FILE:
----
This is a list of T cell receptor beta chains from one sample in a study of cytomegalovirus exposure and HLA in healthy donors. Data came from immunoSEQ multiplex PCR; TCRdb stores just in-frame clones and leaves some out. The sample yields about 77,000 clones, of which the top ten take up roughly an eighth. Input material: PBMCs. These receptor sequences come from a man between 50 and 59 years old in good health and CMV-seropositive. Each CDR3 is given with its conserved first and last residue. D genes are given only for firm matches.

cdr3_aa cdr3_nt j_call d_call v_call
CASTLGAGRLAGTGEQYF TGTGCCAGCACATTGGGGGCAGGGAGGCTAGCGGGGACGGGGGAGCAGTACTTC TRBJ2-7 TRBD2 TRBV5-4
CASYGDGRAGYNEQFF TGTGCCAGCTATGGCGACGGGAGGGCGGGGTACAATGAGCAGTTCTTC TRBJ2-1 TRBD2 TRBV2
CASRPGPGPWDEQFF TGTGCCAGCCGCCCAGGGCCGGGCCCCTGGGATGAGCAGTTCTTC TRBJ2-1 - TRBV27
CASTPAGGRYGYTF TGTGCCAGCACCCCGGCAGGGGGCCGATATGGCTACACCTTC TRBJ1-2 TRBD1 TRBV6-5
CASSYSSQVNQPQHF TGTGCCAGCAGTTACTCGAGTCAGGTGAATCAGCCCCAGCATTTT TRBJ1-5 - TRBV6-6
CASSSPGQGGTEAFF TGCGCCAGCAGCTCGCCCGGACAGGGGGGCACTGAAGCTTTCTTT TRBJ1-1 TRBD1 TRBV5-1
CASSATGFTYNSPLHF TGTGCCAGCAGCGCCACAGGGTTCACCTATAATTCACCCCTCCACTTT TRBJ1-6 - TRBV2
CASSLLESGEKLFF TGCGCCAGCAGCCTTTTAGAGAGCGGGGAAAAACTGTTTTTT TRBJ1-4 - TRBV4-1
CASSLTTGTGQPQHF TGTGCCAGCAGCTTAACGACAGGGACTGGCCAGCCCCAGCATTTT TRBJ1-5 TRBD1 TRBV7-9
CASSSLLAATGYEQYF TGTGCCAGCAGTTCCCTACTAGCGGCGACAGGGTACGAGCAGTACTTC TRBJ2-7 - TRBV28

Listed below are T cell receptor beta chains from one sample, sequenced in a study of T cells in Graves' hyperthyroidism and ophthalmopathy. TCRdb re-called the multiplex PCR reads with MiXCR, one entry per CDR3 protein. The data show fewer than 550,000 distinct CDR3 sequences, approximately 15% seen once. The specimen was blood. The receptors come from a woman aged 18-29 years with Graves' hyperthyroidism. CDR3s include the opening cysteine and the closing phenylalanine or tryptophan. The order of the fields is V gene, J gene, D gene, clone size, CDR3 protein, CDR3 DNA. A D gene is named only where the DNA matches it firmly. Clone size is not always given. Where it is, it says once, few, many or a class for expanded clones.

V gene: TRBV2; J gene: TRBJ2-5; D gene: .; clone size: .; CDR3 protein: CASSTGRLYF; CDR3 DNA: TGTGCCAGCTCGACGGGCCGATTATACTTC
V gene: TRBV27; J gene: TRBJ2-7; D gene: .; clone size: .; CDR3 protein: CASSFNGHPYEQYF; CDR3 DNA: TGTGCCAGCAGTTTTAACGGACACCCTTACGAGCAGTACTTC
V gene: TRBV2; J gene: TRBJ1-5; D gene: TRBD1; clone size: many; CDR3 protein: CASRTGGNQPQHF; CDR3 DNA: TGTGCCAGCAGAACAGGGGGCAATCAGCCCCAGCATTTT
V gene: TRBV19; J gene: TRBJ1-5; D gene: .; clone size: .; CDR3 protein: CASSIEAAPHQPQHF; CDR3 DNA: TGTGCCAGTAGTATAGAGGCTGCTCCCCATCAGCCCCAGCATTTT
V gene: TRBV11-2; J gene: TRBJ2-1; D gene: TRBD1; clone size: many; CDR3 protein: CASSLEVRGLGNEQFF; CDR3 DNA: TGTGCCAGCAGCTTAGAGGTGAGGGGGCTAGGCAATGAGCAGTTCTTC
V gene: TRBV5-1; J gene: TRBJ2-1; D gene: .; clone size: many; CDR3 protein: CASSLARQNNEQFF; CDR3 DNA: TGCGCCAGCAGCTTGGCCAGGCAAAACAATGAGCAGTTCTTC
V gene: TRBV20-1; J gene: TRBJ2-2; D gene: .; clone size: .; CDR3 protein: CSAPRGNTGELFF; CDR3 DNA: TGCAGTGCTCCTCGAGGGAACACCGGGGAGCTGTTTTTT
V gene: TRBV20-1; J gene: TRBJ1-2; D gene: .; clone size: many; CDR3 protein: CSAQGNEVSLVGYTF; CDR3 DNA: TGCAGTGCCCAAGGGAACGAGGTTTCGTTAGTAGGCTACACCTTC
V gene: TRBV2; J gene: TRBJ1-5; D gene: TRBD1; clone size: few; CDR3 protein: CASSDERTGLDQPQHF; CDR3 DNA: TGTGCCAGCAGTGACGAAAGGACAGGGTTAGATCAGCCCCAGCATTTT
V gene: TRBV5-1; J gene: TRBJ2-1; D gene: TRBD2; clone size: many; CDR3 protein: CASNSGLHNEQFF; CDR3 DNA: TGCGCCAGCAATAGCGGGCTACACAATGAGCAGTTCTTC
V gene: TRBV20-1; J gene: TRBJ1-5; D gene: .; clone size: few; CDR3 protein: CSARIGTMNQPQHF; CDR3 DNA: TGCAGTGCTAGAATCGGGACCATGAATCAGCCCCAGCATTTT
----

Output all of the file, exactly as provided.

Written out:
This is a list of T cell receptor beta chains from one sample in a study of cytomegalovirus exposure and HLA in healthy donors. Data came from immunoSEQ multiplex PCR; TCRdb stores just in-frame clones and leaves some out. The sample yields about 77,000 clones, of which the top ten take up roughly an eighth. Input material: PBMCs. These receptor sequences come from a man between 50 and 59 years old in good health and CMV-seropositive. Each CDR3 is given with its conserved first and last residue. D genes are given only for firm matches.

cdr3_aa cdr3_nt j_call d_call v_call
CASTLGAGRLAGTGEQYF TGTGCCAGCACATTGGGGGCAGGGAGGCTAGCGGGGACGGGGGAGCAGTACTTC TRBJ2-7 TRBD2 TRBV5-4
CASYGDGRAGYNEQFF TGTGCCAGCTATGGCGACGGGAGGGCGGGGTACAATGAGCAGTTCTTC TRBJ2-1 TRBD2 TRBV2
CASRPGPGPWDEQFF TGTGCCAGCCGCCCAGGGCCGGGCCCCTGGGATGAGCAGTTCTTC TRBJ2-1 - TRBV27
CASTPAGGRYGYTF TGTGCCAGCACCCCGGCAGGGGGCCGATATGGCTACACCTTC TRBJ1-2 TRBD1 TRBV6-5
CASSYSSQVNQPQHF TGTGCCAGCAGTTACTCGAGTCAGGTGAATCAGCCCCAGCATTTT TRBJ1-5 - TRBV6-6
CASSSPGQGGTEAFF TGCGCCAGCAGCTCGCCCGGACAGGGGGGCACTGAAGCTTTCTTT TRBJ1-1 TRBD1 TRBV5-1
CASSATGFTYNSPLHF TGTGCCAGCAGCGCCACAGGGTTCACCTATAATTCACCCCTCCACTTT TRBJ1-6 - TRBV2
CASSLLESGEKLFF TGCGCCAGCAGCCTTTTAGAGAGCGGGGAAAAACTGTTTTTT TRBJ1-4 - TRBV4-1
CASSLTTGTGQPQHF TGTGCCAGCAGCTTAACGACAGGGACTGGCCAGCCCCAGCATTTT TRBJ1-5 TRBD1 TRBV7-9
CASSSLLAATGYEQYF TGTGCCAGCAGTTCCCTACTAGCGGCGACAGGGTACGAGCAGTACTTC TRBJ2-7 - TRBV28

Listed below are T cell receptor beta chains from one sample, sequenced in a study of T cells in Graves' hyperthyroidism and ophthalmopathy. TCRdb re-called the multiplex PCR reads with MiXCR, one entry per CDR3 protein. The data show fewer than 550,000 distinct CDR3 sequences, approximately 15% seen once. The specimen was blood. The receptors come from a woman aged 18-29 years with Graves' hyperthyroidism. CDR3s include the opening cysteine and the closing phenylalanine or tryptophan. The order of the fields is V gene, J gene, D gene, clone size, CDR3 protein, CDR3 DNA. A D gene is named only where the DNA matches it firmly. Clone size is not always given. Where it is, it says once, few, many or a class for expanded clones.

V gene: TRBV2; J gene: TRBJ2-5; D gene: .; clone size: .; CDR3 protein: CASSTGRLYF; CDR3 DNA: TGTGCCAGCTCGACGGGCCGATTATACTTC
V gene: TRBV27; J gene: TRBJ2-7; D gene: .; clone size: .; CDR3 protein: CASSFNGHPYEQYF; CDR3 DNA: TGTGCCAGCAGTTTTAACGGACACCCTTACGAGCAGTACTTC
V gene: TRBV2; J gene: TRBJ1-5; D gene: TRBD1; clone size: many; CDR3 protein: CASRTGGNQPQHF; CDR3 DNA: TGTGCCAGCAGAACAGGGGGCAATCAGCCCCAGCATTTT
V gene: TRBV19; J gene: TRBJ1-5; D gene: .; clone size: .; CDR3 protein: CASSIEAAPHQPQHF; CDR3 DNA: TGTGCCAGTAGTATAGAGGCTGCTCCCCATCAGCCCCAGCATTTT
V gene: TRBV11-2; J gene: TRBJ2-1; D gene: TRBD1; clone size: many; CDR3 protein: CASSLEVRGLGNEQFF; CDR3 DNA: TGTGCCAGCAGCTTAGAGGTGAGGGGGCTAGGCAATGAGCAGTTCTTC
V gene: TRBV5-1; J gene: TRBJ2-1; D gene: .; clone size: many; CDR3 protein: CASSLARQNNEQFF; CDR3 DNA: TGCGCCAGCAGCTTGGCCAGGCAAAACAATGAGCAGTTCTTC
V gene: TRBV20-1; J gene: TRBJ2-2; D gene: .; clone size: .; CDR3 protein: CSAPRGNTGELFF; CDR3 DNA: TGCAGTGCTCCTCGAGGGAACACCGGGGAGCTGTTTTTT
V gene: TRBV20-1; J gene: TRBJ1-2; D gene: .; clone size: many; CDR3 protein: CSAQGNEVSLVGYTF; CDR3 DNA: TGCAGTGCCCAAGGGAACGAGGTTTCGTTAGTAGGCTACACCTTC
V gene: TRBV2; J gene: TRBJ1-5; D gene: TRBD1; clone size: few; CDR3 protein: CASSDERTGLDQPQHF; CDR3 DNA: TGTGCCAGCAGTGACGAAAGGACAGGGTTAGATCAGCCCCAGCATTTT
V gene: TRBV5-1; J gene: TRBJ2-1; D gene: TRBD2; clone size: many; CDR3 protein: CASNSGLHNEQFF; CDR3 DNA: TGCGCCAGCAATAGCGGGCTACACAATGAGCAGTTCTTC
V gene: TRBV20-1; J gene: TRBJ1-5; D gene: .; clone size: few; CDR3 protein: CSARIGTMNQPQHF; CDR3 DNA: TGCAGTGCTAGAATCGGGACCATGAATCAGCCCCAGCATTTT